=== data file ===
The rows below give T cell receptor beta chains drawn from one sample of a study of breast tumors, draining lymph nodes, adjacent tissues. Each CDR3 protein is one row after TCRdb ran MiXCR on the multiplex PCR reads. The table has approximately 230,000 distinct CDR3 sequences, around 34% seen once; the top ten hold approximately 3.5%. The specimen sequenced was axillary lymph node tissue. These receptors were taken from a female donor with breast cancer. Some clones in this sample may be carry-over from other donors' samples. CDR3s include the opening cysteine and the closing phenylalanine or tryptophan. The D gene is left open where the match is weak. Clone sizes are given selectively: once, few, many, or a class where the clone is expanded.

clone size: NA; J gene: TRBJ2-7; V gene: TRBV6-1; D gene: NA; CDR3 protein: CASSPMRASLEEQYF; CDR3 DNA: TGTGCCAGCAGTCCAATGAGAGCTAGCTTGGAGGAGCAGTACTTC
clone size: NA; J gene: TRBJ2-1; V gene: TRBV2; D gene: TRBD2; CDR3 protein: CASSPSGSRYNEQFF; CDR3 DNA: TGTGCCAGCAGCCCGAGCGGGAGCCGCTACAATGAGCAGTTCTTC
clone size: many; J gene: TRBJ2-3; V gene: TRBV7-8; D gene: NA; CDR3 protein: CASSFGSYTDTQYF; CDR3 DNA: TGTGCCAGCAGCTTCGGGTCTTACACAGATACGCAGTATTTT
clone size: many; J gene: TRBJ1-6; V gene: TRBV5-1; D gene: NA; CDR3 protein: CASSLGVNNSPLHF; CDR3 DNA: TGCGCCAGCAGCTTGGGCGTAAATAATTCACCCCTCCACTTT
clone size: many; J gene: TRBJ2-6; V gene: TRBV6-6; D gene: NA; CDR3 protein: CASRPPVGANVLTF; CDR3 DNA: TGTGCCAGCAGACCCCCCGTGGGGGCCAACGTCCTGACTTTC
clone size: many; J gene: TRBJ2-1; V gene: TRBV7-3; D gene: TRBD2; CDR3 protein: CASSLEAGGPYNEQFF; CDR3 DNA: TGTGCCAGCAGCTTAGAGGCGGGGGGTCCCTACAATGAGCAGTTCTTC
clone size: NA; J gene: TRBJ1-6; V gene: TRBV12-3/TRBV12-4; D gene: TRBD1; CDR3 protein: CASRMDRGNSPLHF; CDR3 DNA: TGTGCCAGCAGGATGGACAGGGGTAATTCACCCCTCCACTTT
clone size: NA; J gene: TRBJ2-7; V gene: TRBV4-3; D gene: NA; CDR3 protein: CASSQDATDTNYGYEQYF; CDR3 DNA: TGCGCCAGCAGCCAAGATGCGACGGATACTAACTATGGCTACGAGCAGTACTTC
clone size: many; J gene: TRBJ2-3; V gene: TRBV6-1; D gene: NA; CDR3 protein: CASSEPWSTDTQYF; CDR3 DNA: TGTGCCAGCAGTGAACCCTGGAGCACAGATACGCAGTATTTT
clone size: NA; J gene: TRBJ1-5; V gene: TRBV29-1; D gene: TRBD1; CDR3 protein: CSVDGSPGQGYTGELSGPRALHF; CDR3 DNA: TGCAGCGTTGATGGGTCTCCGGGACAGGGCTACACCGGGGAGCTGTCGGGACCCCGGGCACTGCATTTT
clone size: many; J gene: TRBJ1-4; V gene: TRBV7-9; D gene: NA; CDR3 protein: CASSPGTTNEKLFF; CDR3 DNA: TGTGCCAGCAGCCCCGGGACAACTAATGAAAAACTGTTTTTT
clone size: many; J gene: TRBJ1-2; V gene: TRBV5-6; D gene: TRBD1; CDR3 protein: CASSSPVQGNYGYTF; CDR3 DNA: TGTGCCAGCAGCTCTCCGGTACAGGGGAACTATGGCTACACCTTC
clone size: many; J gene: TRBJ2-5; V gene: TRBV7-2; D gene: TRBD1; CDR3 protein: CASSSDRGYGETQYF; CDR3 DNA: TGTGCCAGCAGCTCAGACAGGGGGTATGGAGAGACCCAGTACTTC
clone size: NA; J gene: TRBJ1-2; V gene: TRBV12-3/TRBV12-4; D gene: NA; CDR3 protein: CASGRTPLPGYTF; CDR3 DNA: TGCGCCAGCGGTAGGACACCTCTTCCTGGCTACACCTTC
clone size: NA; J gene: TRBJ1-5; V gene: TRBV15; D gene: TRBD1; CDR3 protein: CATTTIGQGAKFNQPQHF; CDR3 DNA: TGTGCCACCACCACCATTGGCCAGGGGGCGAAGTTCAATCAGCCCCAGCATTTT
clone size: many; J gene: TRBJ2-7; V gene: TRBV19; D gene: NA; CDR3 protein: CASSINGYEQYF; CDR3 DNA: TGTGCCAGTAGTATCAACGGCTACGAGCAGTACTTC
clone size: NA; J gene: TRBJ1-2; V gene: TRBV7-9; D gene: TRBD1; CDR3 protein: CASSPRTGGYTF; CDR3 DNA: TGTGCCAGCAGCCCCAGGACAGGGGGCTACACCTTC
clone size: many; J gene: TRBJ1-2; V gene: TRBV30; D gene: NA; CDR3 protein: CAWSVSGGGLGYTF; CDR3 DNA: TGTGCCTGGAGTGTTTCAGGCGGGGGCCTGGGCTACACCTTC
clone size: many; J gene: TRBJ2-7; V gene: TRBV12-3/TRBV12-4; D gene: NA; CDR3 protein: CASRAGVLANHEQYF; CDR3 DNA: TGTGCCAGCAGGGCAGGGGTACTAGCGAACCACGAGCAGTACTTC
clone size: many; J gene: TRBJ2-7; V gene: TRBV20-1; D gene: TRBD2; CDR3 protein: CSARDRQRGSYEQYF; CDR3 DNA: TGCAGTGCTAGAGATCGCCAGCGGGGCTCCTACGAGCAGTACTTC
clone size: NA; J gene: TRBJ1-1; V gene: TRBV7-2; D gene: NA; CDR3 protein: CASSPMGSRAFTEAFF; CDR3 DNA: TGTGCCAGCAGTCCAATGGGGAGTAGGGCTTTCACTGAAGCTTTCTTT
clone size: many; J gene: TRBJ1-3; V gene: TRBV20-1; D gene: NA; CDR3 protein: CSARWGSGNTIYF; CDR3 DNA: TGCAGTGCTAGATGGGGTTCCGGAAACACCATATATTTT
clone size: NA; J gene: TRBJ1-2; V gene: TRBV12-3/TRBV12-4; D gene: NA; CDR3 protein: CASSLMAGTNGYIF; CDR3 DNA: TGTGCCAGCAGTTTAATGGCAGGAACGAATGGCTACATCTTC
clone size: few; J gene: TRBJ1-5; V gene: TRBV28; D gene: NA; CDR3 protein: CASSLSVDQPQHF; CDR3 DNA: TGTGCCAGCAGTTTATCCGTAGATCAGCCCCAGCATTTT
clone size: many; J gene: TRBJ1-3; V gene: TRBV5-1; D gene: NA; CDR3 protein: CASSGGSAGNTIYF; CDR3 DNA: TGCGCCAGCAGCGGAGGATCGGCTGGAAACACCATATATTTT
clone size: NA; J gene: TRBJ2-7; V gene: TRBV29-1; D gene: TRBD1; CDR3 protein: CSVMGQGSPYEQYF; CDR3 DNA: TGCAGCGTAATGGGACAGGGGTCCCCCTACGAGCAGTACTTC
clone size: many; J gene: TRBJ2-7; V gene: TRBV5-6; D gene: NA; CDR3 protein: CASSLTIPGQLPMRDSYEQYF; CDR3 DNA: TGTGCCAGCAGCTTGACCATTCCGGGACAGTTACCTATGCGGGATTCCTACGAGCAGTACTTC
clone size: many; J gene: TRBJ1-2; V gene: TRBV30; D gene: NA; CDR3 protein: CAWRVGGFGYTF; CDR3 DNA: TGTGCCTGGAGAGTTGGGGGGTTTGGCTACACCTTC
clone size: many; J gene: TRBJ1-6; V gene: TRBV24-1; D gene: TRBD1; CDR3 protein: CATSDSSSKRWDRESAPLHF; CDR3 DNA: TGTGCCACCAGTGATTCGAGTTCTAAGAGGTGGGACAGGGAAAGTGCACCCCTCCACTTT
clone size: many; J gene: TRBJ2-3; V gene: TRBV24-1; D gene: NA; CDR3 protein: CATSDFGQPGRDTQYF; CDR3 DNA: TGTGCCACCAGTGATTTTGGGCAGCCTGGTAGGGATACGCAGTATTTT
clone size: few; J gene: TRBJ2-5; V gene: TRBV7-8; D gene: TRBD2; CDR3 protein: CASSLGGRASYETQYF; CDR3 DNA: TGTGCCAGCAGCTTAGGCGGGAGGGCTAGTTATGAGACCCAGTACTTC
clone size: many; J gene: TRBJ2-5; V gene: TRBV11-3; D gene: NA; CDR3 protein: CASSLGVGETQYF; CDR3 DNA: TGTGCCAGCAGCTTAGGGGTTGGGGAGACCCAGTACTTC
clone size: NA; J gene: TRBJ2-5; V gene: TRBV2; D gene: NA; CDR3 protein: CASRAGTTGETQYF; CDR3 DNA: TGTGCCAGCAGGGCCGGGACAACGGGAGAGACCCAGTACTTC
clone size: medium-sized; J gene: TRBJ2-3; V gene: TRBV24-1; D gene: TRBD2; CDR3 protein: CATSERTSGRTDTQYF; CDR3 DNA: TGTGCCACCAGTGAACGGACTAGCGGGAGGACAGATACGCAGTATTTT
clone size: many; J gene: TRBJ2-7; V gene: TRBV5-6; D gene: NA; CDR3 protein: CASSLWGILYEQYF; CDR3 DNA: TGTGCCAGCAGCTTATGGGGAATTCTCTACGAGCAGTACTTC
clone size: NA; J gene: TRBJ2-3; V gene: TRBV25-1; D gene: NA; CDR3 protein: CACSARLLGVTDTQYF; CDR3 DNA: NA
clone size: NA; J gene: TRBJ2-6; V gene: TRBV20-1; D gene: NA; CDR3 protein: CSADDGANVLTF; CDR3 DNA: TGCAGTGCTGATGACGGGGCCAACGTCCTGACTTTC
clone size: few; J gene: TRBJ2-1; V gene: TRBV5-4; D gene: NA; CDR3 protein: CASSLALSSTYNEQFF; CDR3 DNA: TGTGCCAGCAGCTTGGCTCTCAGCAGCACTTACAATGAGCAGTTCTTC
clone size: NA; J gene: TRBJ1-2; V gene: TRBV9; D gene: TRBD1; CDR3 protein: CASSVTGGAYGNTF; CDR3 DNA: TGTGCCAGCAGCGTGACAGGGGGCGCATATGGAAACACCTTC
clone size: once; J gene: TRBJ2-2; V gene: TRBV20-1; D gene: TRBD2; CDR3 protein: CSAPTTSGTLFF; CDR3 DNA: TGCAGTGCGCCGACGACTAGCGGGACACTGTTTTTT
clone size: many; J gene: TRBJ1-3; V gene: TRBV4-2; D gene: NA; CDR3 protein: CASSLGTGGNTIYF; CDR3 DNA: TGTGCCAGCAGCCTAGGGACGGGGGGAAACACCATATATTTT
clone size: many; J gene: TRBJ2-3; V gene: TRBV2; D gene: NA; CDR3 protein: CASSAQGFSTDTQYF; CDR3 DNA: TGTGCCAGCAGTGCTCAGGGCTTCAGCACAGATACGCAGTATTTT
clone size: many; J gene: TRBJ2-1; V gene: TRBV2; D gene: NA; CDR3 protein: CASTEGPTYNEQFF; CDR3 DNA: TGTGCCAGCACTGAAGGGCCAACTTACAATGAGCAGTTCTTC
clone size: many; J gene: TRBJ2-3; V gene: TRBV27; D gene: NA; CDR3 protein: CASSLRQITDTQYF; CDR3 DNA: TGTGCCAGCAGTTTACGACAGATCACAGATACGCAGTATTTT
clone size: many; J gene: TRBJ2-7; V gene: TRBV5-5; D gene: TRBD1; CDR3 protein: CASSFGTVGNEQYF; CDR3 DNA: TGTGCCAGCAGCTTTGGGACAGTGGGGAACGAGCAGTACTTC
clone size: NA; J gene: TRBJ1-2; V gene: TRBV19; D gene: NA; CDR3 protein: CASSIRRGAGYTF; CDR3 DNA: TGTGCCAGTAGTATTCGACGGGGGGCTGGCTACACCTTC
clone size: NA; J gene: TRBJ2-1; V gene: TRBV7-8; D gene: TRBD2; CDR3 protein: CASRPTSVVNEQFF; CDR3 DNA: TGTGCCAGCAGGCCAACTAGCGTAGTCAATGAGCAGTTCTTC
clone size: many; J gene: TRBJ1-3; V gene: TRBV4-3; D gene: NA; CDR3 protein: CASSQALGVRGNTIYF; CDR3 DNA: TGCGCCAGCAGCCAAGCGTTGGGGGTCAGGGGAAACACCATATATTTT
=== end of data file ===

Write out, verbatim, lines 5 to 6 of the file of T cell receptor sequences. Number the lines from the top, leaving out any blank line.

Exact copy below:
clone size: many; J gene: TRBJ1-6; V gene: TRBV5-1; D gene: NA; CDR3 protein: CASSLGVNNSPLHF; CDR3 DNA: TGCGCCAGCAGCTTGGGCGTAAATAATTCACCCCTCCACTTT
clone size: many; J gene: TRBJ2-6; V gene: TRBV6-6; D gene: NA; CDR3 protein: CASRPPVGANVLTF; CDR3 DNA: TGTGCCAGCAGACCCCCCGTGGGGGCCAACGTCCTGACTTTC